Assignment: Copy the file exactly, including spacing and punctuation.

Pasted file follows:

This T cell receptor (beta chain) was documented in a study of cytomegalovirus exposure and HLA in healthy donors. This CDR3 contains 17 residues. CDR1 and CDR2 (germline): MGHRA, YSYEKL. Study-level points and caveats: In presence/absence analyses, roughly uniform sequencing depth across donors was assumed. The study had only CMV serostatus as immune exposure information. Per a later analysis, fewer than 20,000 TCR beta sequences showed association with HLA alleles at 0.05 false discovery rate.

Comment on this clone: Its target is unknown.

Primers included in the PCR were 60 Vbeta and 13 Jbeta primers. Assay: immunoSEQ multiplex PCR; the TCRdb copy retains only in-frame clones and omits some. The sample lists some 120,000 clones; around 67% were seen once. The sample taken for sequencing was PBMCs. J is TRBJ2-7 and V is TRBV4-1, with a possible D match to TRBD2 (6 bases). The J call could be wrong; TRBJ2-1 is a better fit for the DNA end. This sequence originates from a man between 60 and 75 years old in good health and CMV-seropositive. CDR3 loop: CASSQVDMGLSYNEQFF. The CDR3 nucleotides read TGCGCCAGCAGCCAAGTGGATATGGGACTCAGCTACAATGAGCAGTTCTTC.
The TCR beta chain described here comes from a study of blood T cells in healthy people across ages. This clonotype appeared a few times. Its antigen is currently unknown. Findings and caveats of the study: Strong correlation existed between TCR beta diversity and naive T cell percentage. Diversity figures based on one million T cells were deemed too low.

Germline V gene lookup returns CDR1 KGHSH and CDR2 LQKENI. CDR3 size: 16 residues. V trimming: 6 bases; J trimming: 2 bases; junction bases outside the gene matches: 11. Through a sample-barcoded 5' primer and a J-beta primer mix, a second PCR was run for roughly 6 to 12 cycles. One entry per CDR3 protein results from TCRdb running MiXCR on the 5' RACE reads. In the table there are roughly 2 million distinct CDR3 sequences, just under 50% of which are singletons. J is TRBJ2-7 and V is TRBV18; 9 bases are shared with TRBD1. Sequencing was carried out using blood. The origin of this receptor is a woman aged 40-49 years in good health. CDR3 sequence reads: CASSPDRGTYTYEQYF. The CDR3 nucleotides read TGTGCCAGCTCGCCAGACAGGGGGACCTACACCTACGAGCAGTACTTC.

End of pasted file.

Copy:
This T cell receptor (beta chain) was documented in a study of cytomegalovirus exposure and HLA in healthy donors. This CDR3 contains 17 residues. CDR1 and CDR2 (germline): MGHRA, YSYEKL. Study-level points and caveats: In presence/absence analyses, roughly uniform sequencing depth across donors was assumed. The study had only CMV serostatus as immune exposure information. Per a later analysis, fewer than 20,000 TCR beta sequences showed association with HLA alleles at 0.05 false discovery rate.

Comment on this clone: Its target is unknown.

Primers included in the PCR were 60 Vbeta and 13 Jbeta primers. Assay: immunoSEQ multiplex PCR; the TCRdb copy retains only in-frame clones and omits some. The sample lists some 120,000 clones; around 67% were seen once. The sample taken for sequencing was PBMCs. J is TRBJ2-7 and V is TRBV4-1, with a possible D match to TRBD2 (6 bases). The J call could be wrong; TRBJ2-1 is a better fit for the DNA end. This sequence originates from a man between 60 and 75 years old in good health and CMV-seropositive. CDR3 loop: CASSQVDMGLSYNEQFF. The CDR3 nucleotides read TGCGCCAGCAGCCAAGTGGATATGGGACTCAGCTACAATGAGCAGTTCTTC.
The TCR beta chain described here comes from a study of blood T cells in healthy people across ages. This clonotype appeared a few times. Its antigen is currently unknown. Findings and caveats of the study: Strong correlation existed between TCR beta diversity and naive T cell percentage. Diversity figures based on one million T cells were deemed too low.

Germline V gene lookup returns CDR1 KGHSH and CDR2 LQKENI. CDR3 size: 16 residues. V trimming: 6 bases; J trimming: 2 bases; junction bases outside the gene matches: 11. Through a sample-barcoded 5' primer and a J-beta primer mix, a second PCR was run for roughly 6 to 12 cycles. One entry per CDR3 protein results from TCRdb running MiXCR on the 5' RACE reads. In the table there are roughly 2 million distinct CDR3 sequences, just under 50% of which are singletons. J is TRBJ2-7 and V is TRBV18; 9 bases are shared with TRBD1. Sequencing was carried out using blood. The origin of this receptor is a woman aged 40-49 years in good health. CDR3 sequence reads: CASSPDRGTYTYEQYF. The CDR3 nucleotides read TGTGCCAGCTCGCCAGACAGGGGGACCTACACCTACGAGCAGTACTTC.